Dustin Rhodes On His Dad Not Wanting Him To Wrestle, His Different Roles In The Business

Dustin Rhodes was recently interviewed by Bleacher Report. During the interview, he discussed his father not wanting him to get into the business as well as the different roles that he’s taken on. Here are the highlights:

On Dusty Not Wanting Him To Follow In His Footsteps:

For the first time I was let in on all the secret stuff, the kayfabe stuff, I’d been longing for so, so long. He gave me a crash course…He didn’t want me to get into the wrestling industry. But that’s all I wanted. I grew up desiring nothing but the wrestling business. I loved everything about it: the showmanship, the sport, the athleticism. What dad did, he was my hero. Growing up, he was the greatest to me. Above anybody. I wanted to be just like Dusty Rhodes the American Dream.

On Being A Referee:

There was a show the next day in Amarillo, Texas, about a six-hour drive from Dallas. He said, ‘Go buy yourself a referee shirt, some pants and get yourself there.’ I drove there while he flew on a private jet with all his people. I get there and I’m reffing two tag matches. Reffing tag team wrestling is complicated. There is a lot going on, especially today if you look at The Young Bucks and the Lucha Brothers. Man, just how fast they are. It’s all a referee can do to stay out of the freaking way. The Midnight Express and Rock and Roll Express were like that, the two greatest teams I’d ever seen growing up watching wrestling. Now I’m reffing them. What an honor that is. Tommy Young, the lead official, is sitting on the front row, and we’ve got a curtain sellout in the back and everyone is out there watching. Ricky (Morton) and Robert (Gibson) are in there laughing with me and telling jokes. Giving me hell. But I do the match and do everything I’m supposed to. I go down for the one, two, three and I stand up and I’m raising Ricky and Robert’s hand. At first the whole building is cheering, but then they start laughing. I’m worrying that I’ve screwed something up, so I look down at Tommy Young and he’s laughing his ass off too. He’s pointing at my crotch. So, I look down, and from the top of the pants down, everything is split. From the top down, basically the waistband is the only thing that didn’t tear. And I had nothing on underneath. My junk was hanging out there for the world to see. I look back at the curtain and they are all on the ground laughing. It was the most embarrassing thing that ever happened to me. I ran to the back. But nobody told me not to buy cotton pants. I needed some stretchable pants. So, that was me breaking into the industry.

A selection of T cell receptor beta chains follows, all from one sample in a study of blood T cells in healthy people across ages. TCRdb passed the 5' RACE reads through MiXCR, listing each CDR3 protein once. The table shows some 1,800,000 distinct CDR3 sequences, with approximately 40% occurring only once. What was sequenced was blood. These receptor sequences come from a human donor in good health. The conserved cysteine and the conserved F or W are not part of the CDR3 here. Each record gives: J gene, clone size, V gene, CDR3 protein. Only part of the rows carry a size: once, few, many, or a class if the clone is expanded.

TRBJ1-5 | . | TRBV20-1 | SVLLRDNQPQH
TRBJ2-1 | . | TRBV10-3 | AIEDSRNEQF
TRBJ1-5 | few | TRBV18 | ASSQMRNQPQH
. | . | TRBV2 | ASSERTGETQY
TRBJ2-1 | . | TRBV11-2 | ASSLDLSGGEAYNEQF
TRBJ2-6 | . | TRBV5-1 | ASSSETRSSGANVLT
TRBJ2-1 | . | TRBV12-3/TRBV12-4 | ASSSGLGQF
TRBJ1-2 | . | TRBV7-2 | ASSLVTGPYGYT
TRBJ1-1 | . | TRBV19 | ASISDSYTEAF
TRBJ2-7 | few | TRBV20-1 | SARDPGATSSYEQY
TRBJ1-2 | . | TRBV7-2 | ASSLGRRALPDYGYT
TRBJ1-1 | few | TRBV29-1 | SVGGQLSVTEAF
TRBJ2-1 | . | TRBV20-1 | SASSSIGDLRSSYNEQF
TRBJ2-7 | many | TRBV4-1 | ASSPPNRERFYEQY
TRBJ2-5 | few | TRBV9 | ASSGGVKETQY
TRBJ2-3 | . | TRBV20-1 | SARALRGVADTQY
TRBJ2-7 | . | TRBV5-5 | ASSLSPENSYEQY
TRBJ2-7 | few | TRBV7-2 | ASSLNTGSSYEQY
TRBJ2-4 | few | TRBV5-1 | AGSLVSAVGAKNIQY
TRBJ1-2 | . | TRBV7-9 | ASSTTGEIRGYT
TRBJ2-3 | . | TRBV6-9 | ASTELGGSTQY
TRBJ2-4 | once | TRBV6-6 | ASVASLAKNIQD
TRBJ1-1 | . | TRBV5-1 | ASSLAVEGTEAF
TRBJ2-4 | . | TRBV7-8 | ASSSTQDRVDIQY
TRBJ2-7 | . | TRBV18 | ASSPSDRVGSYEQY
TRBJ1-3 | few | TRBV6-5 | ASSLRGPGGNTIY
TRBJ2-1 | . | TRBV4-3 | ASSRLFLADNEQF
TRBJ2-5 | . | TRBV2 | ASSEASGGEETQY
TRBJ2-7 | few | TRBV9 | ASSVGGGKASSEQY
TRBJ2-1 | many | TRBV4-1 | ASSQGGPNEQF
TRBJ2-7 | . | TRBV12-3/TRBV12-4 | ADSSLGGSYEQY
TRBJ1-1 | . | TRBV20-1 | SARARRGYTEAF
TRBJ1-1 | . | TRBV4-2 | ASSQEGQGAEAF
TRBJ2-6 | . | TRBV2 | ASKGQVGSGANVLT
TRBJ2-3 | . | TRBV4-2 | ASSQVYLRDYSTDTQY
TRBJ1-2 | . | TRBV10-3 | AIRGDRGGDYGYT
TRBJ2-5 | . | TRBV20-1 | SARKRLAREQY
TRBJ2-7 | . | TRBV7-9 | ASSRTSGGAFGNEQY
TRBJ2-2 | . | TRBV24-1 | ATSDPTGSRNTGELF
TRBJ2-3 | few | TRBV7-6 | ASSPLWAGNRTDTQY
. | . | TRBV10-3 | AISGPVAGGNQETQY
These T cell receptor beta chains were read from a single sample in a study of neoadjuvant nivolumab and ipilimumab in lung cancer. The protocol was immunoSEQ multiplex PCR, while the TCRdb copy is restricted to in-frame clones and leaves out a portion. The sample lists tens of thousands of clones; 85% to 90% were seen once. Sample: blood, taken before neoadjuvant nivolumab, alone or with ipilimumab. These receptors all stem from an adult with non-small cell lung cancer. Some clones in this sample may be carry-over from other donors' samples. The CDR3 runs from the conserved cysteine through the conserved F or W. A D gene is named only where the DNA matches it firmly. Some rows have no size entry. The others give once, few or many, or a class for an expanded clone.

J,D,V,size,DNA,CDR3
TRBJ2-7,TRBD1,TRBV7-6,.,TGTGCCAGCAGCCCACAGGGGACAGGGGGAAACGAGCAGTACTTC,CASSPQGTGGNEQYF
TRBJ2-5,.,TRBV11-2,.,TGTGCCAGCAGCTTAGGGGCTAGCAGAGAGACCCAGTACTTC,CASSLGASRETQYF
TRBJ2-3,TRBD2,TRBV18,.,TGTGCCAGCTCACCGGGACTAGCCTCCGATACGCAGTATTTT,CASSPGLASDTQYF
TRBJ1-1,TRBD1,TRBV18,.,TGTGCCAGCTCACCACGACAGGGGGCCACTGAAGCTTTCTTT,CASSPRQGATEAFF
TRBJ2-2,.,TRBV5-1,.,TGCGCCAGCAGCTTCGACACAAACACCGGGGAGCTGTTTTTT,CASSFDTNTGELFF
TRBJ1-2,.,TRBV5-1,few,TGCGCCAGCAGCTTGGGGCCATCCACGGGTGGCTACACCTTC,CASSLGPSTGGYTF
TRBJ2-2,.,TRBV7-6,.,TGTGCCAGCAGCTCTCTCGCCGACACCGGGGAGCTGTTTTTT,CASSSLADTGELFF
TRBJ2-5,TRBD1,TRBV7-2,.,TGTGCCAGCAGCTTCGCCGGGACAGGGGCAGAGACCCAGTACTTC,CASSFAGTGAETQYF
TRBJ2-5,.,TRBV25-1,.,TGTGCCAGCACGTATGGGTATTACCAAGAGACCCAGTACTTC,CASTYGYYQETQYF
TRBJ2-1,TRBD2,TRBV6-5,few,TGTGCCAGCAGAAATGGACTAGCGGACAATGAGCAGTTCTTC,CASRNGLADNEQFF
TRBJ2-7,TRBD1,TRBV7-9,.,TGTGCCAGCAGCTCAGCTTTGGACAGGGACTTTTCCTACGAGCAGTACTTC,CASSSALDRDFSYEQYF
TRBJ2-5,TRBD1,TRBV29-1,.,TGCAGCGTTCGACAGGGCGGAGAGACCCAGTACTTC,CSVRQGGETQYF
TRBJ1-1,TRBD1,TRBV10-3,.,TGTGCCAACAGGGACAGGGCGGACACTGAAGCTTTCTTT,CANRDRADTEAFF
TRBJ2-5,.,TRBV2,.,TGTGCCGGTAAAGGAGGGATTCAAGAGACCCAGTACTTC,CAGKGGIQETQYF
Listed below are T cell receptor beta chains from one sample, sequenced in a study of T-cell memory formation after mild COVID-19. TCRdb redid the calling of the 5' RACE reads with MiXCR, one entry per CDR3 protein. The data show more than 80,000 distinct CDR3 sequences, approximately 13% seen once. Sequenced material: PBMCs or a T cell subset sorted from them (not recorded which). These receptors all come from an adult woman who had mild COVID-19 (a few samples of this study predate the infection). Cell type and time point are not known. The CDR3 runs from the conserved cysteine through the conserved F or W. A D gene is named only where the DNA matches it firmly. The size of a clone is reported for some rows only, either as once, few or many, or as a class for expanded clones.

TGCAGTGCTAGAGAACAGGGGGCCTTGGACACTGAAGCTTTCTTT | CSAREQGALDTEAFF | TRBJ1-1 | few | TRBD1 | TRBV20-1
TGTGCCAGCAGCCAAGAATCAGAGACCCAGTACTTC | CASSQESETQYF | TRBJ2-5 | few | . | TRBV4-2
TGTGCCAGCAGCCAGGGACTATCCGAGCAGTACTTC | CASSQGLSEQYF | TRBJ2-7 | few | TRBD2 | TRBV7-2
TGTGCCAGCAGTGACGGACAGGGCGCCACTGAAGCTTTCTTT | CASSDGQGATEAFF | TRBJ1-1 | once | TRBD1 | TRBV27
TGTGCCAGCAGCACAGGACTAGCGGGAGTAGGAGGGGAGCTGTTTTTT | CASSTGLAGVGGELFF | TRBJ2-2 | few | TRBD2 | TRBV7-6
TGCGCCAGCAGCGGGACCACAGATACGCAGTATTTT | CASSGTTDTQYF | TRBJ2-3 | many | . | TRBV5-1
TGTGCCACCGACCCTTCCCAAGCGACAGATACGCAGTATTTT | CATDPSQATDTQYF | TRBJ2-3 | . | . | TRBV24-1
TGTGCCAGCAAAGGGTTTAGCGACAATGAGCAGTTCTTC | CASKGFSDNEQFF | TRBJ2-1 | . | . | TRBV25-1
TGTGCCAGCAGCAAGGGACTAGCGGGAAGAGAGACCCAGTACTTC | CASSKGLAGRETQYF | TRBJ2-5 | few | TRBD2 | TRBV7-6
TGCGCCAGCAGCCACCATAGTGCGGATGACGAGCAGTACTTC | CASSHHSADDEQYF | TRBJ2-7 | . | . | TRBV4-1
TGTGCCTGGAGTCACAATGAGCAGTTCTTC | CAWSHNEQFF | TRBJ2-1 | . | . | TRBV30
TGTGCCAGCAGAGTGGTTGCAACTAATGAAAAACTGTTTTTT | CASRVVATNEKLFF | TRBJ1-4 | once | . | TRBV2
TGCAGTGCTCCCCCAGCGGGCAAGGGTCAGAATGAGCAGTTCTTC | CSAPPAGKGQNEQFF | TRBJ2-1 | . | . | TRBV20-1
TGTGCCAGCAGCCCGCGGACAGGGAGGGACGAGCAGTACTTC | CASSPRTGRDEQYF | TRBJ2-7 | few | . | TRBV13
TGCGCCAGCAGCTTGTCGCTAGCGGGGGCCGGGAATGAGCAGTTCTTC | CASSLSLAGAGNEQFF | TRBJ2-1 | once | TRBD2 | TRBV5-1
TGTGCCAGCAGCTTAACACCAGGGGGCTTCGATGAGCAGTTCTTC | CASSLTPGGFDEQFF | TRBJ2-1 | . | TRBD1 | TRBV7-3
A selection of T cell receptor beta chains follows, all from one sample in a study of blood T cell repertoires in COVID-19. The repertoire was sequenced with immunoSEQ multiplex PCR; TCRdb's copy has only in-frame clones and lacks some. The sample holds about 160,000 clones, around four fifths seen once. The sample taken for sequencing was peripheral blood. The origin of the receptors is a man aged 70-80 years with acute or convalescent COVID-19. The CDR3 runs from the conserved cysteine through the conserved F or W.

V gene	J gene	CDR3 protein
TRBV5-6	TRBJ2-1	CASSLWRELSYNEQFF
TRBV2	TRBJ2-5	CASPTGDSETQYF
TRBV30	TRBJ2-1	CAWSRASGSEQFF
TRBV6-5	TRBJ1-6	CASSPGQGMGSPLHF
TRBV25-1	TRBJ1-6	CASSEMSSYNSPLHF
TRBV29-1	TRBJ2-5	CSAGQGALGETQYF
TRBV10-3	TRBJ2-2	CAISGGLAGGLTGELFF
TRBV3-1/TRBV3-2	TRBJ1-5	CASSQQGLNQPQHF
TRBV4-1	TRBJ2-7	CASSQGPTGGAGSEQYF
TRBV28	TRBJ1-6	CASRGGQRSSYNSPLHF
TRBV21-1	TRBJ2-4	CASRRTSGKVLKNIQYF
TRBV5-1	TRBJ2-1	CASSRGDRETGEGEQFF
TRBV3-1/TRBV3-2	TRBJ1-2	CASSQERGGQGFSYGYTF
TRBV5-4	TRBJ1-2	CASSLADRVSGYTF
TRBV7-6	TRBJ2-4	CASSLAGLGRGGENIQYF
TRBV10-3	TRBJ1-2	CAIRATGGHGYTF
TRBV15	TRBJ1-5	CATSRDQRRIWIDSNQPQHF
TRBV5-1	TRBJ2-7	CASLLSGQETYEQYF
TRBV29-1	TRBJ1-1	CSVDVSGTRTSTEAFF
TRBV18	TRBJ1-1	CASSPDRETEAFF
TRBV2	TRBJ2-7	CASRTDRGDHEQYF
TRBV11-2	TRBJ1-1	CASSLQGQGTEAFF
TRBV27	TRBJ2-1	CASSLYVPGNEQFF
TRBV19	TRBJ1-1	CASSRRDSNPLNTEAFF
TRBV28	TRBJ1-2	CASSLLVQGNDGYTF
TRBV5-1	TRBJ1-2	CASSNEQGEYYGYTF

On Being An AEW Agent:

They’ve got the moves. I want to help them put those moves together so they mean something. It’s not like the old days. These kids are exciting. But without the old school, there is no new school. There are things you can learn from the old ways, and I can teach them some things that do work. Then they can add their own spice to it. I want them to do their thing. They’re free, they’re young and it’s exciting. I want them to be excited to be doing their own thing. The best way I can help these kids is with storytelling and placement and a few little ways to do things differently than they are doing them. We will have time to tell stories and not be stuck trying to do a four-minute television match. That’s exciting to me, and I think I can help them learn how to be a baby face, how to be a heel, how to sell, how to tell a story. Put a big move over here instead of where they want to put it—and trust me on these things and trust that it will work.

On Coaching Promos:

I’ve been hired as a promo coach, and I want to help teach them how to talk. You don’t have to take this gigantic paragraph of text and memorize that s–t word for word, because it’s going to come off bland and not true to your character. We’ll work out who the character is and figure out which way they think they should go, which way the company wants them to go, and find a happy medium. I can teach them to cut promos where they don’t need to be on a script constantly. We can hit some bullet points and make it their own. The key is stepping out of your comfort zone and taking a chance. Take a chance on making something cool. Some of these wrestlers have never really done promos, and a lot of them have never done TV. They are nervous about it, and those are the ones I’m going to push the most. Let’s see it. Let’s hear it. With some oomph and conviction. Give me what my dad used to give us: charisma. I want to see your character. That’s what I’ll do my best to teach.

You can read the full interview HERE.

Credit: Bleacher Report.

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